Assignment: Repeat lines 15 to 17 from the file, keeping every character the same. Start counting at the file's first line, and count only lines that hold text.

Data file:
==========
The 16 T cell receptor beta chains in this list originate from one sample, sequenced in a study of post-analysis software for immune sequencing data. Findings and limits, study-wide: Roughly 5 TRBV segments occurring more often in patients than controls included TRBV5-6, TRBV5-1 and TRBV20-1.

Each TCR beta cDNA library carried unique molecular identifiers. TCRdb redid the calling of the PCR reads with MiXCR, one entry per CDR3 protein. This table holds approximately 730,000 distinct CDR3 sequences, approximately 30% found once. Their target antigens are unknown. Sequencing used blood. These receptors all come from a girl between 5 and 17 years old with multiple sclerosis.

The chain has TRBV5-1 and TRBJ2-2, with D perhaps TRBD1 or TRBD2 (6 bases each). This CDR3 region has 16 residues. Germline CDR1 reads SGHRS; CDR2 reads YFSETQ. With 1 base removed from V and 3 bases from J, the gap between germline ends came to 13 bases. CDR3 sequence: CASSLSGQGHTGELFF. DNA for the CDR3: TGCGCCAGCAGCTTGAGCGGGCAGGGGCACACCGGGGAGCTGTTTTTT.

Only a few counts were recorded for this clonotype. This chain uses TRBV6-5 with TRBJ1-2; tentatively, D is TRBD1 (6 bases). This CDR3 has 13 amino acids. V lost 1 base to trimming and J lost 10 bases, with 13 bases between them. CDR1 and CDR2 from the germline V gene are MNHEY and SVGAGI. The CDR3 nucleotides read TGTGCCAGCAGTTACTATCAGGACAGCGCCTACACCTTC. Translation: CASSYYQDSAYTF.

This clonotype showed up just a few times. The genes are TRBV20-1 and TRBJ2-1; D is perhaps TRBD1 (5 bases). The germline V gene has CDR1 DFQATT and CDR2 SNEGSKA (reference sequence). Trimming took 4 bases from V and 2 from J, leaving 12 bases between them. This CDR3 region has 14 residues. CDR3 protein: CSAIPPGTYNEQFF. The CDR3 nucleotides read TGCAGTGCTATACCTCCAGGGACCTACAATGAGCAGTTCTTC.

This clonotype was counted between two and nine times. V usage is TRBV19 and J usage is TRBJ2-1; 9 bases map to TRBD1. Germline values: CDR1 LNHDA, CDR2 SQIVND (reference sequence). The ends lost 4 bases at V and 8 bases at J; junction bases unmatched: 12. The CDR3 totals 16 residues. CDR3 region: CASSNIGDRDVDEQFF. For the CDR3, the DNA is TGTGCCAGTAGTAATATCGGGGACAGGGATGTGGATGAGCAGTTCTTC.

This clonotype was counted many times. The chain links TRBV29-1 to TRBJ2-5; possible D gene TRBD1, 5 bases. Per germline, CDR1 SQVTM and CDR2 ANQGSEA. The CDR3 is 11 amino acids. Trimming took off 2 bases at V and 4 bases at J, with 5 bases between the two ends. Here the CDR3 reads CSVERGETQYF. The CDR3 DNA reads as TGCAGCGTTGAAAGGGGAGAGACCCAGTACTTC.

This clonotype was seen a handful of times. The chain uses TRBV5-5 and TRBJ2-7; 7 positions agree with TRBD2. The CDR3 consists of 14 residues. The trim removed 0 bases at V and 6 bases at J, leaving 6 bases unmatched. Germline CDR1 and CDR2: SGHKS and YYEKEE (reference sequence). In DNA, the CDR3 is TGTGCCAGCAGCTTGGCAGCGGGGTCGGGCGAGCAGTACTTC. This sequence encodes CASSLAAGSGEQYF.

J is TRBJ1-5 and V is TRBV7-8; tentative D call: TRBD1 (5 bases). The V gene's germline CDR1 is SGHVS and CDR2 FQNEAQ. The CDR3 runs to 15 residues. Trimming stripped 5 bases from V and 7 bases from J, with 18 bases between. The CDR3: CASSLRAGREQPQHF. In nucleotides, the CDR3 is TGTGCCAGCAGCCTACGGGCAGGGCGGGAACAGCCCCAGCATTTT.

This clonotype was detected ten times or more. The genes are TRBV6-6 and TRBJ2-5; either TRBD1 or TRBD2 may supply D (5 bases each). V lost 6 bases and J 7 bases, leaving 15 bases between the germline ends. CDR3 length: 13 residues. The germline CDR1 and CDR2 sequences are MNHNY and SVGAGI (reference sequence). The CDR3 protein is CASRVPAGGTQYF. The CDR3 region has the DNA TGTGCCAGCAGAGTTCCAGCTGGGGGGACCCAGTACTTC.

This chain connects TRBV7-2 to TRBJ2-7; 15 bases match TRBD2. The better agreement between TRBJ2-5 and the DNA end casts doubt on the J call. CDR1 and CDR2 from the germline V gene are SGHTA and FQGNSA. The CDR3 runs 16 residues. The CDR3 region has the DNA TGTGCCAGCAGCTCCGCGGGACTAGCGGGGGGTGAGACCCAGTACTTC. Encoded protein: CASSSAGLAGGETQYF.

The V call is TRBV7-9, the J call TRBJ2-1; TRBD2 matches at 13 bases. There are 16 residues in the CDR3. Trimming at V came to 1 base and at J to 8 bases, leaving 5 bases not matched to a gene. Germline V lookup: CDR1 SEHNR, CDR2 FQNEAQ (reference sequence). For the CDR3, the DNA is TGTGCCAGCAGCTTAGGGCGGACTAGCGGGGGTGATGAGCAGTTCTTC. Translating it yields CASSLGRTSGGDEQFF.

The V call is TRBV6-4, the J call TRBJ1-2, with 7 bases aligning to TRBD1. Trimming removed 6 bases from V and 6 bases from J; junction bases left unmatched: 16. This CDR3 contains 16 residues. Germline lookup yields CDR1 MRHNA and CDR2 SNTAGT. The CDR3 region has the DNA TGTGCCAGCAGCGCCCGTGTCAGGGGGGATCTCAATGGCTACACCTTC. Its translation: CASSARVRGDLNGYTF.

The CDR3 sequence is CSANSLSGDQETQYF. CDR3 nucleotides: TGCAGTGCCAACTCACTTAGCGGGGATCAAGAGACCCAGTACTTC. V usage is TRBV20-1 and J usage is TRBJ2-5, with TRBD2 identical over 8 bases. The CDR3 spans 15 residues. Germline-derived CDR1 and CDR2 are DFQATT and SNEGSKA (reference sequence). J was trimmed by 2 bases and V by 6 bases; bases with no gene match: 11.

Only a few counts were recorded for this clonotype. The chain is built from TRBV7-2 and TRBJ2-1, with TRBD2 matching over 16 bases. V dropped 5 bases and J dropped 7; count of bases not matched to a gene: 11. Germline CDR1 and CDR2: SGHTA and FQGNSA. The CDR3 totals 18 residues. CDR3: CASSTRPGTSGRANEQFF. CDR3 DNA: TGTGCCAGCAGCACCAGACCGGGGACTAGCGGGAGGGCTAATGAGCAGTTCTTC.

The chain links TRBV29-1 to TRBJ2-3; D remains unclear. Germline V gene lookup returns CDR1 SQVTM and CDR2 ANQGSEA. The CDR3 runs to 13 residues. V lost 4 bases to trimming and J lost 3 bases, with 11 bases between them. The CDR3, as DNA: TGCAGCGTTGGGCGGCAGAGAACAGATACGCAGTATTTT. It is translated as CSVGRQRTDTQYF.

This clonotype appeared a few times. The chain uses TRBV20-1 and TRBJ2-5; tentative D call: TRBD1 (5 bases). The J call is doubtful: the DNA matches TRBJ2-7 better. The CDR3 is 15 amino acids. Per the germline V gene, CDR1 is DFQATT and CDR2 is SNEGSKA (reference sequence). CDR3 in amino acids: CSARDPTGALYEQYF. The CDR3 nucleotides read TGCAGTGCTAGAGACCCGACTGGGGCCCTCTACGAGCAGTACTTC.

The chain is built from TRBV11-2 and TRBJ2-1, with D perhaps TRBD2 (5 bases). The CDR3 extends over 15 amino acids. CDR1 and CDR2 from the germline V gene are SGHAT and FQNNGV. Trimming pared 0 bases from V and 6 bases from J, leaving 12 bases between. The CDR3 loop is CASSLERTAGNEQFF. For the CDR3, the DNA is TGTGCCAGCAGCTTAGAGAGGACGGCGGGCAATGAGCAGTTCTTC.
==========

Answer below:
Only a few counts were recorded for this clonotype. The chain is built from TRBV7-2 and TRBJ2-1, with TRBD2 matching over 16 bases. V dropped 5 bases and J dropped 7; count of bases not matched to a gene: 11. Germline CDR1 and CDR2: SGHTA and FQGNSA. The CDR3 totals 18 residues. CDR3: CASSTRPGTSGRANEQFF. CDR3 DNA: TGTGCCAGCAGCACCAGACCGGGGACTAGCGGGAGGGCTAATGAGCAGTTCTTC.

The chain links TRBV29-1 to TRBJ2-3; D remains unclear. Germline V gene lookup returns CDR1 SQVTM and CDR2 ANQGSEA. The CDR3 runs to 13 residues. V lost 4 bases to trimming and J lost 3 bases, with 11 bases between them. The CDR3, as DNA: TGCAGCGTTGGGCGGCAGAGAACAGATACGCAGTATTTT. It is translated as CSVGRQRTDTQYF.

This clonotype appeared a few times. The chain uses TRBV20-1 and TRBJ2-5; tentative D call: TRBD1 (5 bases). The J call is doubtful: the DNA matches TRBJ2-7 better. The CDR3 is 15 amino acids. Per the germline V gene, CDR1 is DFQATT and CDR2 is SNEGSKA (reference sequence). CDR3 in amino acids: CSARDPTGALYEQYF. The CDR3 nucleotides read TGCAGTGCTAGAGACCCGACTGGGGCCCTCTACGAGCAGTACTTC.